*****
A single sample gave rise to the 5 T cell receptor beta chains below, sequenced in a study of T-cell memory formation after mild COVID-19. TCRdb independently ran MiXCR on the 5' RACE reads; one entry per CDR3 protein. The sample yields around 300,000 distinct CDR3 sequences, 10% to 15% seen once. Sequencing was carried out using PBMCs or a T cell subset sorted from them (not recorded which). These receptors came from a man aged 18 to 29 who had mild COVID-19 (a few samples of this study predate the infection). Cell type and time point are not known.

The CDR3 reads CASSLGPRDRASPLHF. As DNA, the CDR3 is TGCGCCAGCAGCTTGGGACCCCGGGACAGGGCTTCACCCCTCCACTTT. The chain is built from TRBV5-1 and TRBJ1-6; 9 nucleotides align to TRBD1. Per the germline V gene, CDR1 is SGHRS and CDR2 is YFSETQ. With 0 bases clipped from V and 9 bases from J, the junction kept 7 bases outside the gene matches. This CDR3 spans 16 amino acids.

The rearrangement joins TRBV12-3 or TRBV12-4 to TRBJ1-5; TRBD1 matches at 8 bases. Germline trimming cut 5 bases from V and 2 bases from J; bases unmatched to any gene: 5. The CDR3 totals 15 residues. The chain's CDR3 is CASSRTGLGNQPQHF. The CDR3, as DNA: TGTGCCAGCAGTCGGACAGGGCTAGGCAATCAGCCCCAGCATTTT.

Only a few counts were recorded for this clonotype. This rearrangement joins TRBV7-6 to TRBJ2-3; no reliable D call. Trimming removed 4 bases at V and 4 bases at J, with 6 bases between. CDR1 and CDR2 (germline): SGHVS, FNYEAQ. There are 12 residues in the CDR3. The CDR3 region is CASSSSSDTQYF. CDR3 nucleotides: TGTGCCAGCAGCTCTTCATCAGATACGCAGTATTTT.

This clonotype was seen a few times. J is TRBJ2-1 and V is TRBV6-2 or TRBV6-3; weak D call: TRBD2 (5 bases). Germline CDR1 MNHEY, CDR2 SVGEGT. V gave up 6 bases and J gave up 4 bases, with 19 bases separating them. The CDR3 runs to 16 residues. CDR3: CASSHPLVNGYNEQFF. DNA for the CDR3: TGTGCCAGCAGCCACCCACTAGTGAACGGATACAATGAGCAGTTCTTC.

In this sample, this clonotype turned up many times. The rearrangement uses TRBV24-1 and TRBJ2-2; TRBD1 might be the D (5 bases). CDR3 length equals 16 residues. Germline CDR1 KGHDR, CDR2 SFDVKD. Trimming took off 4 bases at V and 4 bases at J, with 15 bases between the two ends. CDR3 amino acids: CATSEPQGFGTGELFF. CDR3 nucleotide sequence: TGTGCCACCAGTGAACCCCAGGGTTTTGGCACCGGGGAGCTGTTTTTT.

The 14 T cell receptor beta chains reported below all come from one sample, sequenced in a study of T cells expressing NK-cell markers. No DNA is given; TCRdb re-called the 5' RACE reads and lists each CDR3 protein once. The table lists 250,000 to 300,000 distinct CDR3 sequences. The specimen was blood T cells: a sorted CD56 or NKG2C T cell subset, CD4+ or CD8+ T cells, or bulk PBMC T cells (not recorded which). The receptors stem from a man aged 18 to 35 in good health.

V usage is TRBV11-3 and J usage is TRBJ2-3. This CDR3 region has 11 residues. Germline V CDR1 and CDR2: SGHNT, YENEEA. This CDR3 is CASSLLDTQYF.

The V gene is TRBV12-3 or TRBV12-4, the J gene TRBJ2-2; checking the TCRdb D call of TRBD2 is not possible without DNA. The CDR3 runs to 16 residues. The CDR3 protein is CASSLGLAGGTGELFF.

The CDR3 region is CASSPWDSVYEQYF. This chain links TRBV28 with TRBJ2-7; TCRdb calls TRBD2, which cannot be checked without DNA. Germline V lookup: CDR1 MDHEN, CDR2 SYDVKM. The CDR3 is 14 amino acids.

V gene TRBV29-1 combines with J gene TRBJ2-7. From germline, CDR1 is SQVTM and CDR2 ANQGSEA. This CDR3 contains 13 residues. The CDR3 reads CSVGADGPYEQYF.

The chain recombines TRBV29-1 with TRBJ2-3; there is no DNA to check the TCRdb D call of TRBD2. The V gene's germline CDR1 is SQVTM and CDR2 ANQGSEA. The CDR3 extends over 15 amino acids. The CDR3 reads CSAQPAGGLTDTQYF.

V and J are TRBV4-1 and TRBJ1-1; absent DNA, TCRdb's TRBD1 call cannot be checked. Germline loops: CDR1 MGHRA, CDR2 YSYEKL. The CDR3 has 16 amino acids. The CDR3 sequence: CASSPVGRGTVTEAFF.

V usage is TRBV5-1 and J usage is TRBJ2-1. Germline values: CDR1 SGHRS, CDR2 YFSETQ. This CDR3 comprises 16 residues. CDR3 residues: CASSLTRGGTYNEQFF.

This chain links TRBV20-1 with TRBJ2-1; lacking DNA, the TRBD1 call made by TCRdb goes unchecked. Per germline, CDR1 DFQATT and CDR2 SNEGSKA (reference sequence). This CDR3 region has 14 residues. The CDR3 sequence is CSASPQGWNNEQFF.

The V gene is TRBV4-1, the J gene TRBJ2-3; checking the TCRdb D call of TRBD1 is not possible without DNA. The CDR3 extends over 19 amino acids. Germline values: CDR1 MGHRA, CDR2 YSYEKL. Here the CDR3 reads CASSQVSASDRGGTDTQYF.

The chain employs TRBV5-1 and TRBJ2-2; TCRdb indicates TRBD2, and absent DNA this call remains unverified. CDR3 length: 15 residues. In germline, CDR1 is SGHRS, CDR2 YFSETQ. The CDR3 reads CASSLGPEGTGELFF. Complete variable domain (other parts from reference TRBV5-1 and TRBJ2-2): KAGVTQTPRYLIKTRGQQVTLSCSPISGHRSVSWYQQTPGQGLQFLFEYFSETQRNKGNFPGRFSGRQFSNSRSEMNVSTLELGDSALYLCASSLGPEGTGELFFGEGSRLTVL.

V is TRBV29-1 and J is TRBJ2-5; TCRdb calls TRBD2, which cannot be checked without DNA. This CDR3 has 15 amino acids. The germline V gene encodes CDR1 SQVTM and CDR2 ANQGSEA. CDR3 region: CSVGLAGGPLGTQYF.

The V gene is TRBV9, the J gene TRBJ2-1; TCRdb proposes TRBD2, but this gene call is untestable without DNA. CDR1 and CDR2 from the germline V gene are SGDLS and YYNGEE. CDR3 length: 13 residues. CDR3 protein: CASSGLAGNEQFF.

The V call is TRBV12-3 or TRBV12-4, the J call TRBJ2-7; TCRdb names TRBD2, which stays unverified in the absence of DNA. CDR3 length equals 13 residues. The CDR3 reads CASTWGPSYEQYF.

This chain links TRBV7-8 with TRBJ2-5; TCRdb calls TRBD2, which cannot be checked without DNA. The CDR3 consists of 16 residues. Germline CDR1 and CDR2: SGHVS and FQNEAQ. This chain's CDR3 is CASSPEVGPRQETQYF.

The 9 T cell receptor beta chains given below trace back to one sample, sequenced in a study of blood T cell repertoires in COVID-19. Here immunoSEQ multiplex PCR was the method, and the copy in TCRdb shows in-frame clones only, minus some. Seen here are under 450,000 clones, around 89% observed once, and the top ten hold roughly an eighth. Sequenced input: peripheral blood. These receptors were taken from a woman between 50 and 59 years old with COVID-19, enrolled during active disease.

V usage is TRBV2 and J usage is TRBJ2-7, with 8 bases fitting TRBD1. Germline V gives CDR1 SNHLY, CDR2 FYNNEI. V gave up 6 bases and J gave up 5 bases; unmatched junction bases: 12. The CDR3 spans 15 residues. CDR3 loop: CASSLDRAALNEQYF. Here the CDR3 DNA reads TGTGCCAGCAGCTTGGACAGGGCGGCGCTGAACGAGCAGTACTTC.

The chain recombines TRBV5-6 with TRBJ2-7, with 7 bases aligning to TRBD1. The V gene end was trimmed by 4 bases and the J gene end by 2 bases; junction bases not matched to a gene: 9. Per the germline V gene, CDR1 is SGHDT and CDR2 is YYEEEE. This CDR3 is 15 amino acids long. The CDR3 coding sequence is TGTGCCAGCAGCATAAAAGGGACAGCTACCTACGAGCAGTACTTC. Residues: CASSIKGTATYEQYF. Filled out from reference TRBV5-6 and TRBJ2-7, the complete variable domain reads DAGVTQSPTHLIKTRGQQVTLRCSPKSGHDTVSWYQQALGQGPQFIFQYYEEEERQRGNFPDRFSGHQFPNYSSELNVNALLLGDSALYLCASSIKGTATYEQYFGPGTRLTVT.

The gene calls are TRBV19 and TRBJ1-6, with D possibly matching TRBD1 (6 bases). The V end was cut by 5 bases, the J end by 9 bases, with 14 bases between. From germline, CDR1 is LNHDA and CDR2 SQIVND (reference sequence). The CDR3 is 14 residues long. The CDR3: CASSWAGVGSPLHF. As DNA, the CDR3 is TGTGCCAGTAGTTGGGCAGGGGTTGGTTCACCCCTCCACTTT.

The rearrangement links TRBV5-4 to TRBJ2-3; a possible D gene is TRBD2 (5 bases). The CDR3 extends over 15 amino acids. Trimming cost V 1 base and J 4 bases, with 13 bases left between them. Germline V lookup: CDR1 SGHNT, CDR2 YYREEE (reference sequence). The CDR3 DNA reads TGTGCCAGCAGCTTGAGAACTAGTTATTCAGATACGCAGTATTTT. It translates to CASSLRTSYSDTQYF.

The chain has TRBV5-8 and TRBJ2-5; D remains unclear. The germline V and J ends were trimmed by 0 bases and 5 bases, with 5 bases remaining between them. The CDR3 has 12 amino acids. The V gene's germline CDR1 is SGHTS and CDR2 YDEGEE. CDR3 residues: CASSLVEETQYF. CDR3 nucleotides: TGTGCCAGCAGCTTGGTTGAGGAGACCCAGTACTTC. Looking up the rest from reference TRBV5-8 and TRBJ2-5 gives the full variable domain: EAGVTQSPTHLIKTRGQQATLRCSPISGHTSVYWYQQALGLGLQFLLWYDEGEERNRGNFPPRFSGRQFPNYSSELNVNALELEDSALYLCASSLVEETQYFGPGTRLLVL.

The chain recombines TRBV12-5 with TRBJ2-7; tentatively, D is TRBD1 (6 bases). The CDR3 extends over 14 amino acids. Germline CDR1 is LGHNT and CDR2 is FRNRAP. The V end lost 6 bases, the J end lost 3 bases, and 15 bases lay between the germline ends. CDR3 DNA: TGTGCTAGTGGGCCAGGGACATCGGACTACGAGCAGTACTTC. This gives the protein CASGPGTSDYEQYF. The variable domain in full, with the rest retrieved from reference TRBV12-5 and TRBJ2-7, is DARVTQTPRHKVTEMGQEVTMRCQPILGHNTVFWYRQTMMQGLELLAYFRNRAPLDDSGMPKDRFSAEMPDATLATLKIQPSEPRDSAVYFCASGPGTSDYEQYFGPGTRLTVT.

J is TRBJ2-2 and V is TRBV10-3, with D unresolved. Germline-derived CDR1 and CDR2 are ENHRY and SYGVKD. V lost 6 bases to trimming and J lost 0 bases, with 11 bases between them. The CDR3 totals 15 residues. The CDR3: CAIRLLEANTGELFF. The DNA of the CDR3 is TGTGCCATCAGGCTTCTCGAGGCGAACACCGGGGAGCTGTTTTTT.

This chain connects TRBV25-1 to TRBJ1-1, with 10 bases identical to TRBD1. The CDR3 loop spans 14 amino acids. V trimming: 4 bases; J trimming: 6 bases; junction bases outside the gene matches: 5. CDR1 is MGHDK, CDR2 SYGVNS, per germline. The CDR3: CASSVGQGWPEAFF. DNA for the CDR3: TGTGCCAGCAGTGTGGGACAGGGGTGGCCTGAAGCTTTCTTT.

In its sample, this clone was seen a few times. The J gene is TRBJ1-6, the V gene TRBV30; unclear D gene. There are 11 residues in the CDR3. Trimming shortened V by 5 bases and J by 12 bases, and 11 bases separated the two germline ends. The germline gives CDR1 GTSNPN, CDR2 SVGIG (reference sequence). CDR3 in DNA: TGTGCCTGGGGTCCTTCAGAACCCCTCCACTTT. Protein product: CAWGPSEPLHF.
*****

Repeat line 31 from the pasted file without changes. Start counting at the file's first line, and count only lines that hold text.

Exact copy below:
In its sample, this clone was seen a few times. The J gene is TRBJ1-6, the V gene TRBV30; unclear D gene. There are 11 residues in the CDR3. Trimming shortened V by 5 bases and J by 12 bases, and 11 bases separated the two germline ends. The germline gives CDR1 GTSNPN, CDR2 SVGIG (reference sequence). CDR3 in DNA: TGTGCCTGGGGTCCTTCAGAACCCCTCCACTTT. Protein product: CAWGPSEPLHF.